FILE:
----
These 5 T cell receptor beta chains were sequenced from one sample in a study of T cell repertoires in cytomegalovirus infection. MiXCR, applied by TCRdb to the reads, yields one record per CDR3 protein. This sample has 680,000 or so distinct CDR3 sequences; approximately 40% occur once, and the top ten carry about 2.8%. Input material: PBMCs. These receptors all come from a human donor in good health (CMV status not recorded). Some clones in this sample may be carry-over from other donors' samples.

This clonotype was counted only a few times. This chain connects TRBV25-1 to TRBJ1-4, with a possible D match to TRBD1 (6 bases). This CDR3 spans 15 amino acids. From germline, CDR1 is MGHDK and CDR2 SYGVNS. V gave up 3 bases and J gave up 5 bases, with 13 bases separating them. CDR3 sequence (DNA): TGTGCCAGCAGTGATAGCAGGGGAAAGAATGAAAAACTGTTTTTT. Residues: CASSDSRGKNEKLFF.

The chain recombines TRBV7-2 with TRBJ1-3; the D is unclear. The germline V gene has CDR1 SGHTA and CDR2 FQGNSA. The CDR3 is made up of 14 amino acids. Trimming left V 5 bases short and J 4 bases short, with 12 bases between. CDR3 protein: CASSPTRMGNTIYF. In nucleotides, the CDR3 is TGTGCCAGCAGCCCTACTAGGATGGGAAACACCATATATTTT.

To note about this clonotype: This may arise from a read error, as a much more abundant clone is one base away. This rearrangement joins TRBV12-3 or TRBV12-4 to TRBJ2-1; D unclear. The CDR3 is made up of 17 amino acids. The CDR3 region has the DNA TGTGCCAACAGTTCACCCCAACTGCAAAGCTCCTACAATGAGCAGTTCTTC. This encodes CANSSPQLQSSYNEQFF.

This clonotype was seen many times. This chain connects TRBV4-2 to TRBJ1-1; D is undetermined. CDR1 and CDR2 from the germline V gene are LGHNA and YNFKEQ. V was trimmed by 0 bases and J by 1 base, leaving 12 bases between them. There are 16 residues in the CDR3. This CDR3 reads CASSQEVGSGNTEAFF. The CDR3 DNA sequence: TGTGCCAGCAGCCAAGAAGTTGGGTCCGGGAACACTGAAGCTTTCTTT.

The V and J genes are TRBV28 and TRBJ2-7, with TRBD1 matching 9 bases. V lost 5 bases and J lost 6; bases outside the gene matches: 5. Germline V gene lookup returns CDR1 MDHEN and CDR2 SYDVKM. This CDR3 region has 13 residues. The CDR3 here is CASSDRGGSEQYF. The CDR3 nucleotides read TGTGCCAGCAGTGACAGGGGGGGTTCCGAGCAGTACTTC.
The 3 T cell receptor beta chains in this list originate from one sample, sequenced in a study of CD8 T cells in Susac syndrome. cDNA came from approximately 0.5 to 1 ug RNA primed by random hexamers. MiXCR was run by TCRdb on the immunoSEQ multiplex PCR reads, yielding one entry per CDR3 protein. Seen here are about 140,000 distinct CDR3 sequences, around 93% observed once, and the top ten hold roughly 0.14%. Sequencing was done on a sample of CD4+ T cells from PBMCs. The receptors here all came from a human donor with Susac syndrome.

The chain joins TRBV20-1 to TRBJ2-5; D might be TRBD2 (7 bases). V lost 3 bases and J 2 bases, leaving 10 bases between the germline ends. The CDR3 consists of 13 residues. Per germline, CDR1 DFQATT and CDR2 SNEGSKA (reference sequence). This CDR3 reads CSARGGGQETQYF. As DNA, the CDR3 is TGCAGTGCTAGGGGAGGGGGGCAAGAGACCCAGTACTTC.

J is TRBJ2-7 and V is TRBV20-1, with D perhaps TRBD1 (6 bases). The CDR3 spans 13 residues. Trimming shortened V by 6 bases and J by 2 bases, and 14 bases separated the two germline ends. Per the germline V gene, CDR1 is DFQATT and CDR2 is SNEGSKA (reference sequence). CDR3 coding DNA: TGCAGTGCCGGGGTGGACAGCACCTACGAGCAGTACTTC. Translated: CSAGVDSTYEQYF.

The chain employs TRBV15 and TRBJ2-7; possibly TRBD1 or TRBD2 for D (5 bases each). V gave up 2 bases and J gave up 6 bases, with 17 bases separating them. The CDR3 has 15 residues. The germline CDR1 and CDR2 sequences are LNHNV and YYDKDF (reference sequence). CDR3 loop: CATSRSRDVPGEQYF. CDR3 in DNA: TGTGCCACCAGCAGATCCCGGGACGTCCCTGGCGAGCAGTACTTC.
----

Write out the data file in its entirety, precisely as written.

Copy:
These 5 T cell receptor beta chains were sequenced from one sample in a study of T cell repertoires in cytomegalovirus infection. MiXCR, applied by TCRdb to the reads, yields one record per CDR3 protein. This sample has 680,000 or so distinct CDR3 sequences; approximately 40% occur once, and the top ten carry about 2.8%. Input material: PBMCs. These receptors all come from a human donor in good health (CMV status not recorded). Some clones in this sample may be carry-over from other donors' samples.

This clonotype was counted only a few times. This chain connects TRBV25-1 to TRBJ1-4, with a possible D match to TRBD1 (6 bases). This CDR3 spans 15 amino acids. From germline, CDR1 is MGHDK and CDR2 SYGVNS. V gave up 3 bases and J gave up 5 bases, with 13 bases separating them. CDR3 sequence (DNA): TGTGCCAGCAGTGATAGCAGGGGAAAGAATGAAAAACTGTTTTTT. Residues: CASSDSRGKNEKLFF.

The chain recombines TRBV7-2 with TRBJ1-3; the D is unclear. The germline V gene has CDR1 SGHTA and CDR2 FQGNSA. The CDR3 is made up of 14 amino acids. Trimming left V 5 bases short and J 4 bases short, with 12 bases between. CDR3 protein: CASSPTRMGNTIYF. In nucleotides, the CDR3 is TGTGCCAGCAGCCCTACTAGGATGGGAAACACCATATATTTT.

To note about this clonotype: This may arise from a read error, as a much more abundant clone is one base away. This rearrangement joins TRBV12-3 or TRBV12-4 to TRBJ2-1; D unclear. The CDR3 is made up of 17 amino acids. The CDR3 region has the DNA TGTGCCAACAGTTCACCCCAACTGCAAAGCTCCTACAATGAGCAGTTCTTC. This encodes CANSSPQLQSSYNEQFF.

This clonotype was seen many times. This chain connects TRBV4-2 to TRBJ1-1; D is undetermined. CDR1 and CDR2 from the germline V gene are LGHNA and YNFKEQ. V was trimmed by 0 bases and J by 1 base, leaving 12 bases between them. There are 16 residues in the CDR3. This CDR3 reads CASSQEVGSGNTEAFF. The CDR3 DNA sequence: TGTGCCAGCAGCCAAGAAGTTGGGTCCGGGAACACTGAAGCTTTCTTT.

The V and J genes are TRBV28 and TRBJ2-7, with TRBD1 matching 9 bases. V lost 5 bases and J lost 6; bases outside the gene matches: 5. Germline V gene lookup returns CDR1 MDHEN and CDR2 SYDVKM. This CDR3 region has 13 residues. The CDR3 here is CASSDRGGSEQYF. The CDR3 nucleotides read TGTGCCAGCAGTGACAGGGGGGGTTCCGAGCAGTACTTC.
The 3 T cell receptor beta chains in this list originate from one sample, sequenced in a study of CD8 T cells in Susac syndrome. cDNA came from approximately 0.5 to 1 ug RNA primed by random hexamers. MiXCR was run by TCRdb on the immunoSEQ multiplex PCR reads, yielding one entry per CDR3 protein. Seen here are about 140,000 distinct CDR3 sequences, around 93% observed once, and the top ten hold roughly 0.14%. Sequencing was done on a sample of CD4+ T cells from PBMCs. The receptors here all came from a human donor with Susac syndrome.

The chain joins TRBV20-1 to TRBJ2-5; D might be TRBD2 (7 bases). V lost 3 bases and J 2 bases, leaving 10 bases between the germline ends. The CDR3 consists of 13 residues. Per germline, CDR1 DFQATT and CDR2 SNEGSKA (reference sequence). This CDR3 reads CSARGGGQETQYF. As DNA, the CDR3 is TGCAGTGCTAGGGGAGGGGGGCAAGAGACCCAGTACTTC.

J is TRBJ2-7 and V is TRBV20-1, with D perhaps TRBD1 (6 bases). The CDR3 spans 13 residues. Trimming shortened V by 6 bases and J by 2 bases, and 14 bases separated the two germline ends. Per the germline V gene, CDR1 is DFQATT and CDR2 is SNEGSKA (reference sequence). CDR3 coding DNA: TGCAGTGCCGGGGTGGACAGCACCTACGAGCAGTACTTC. Translated: CSAGVDSTYEQYF.

The chain employs TRBV15 and TRBJ2-7; possibly TRBD1 or TRBD2 for D (5 bases each). V gave up 2 bases and J gave up 6 bases, with 17 bases separating them. The CDR3 has 15 residues. The germline CDR1 and CDR2 sequences are LNHNV and YYDKDF (reference sequence). CDR3 loop: CATSRSRDVPGEQYF. CDR3 in DNA: TGTGCCACCAGCAGATCCCGGGACGTCCCTGGCGAGCAGTACTTC.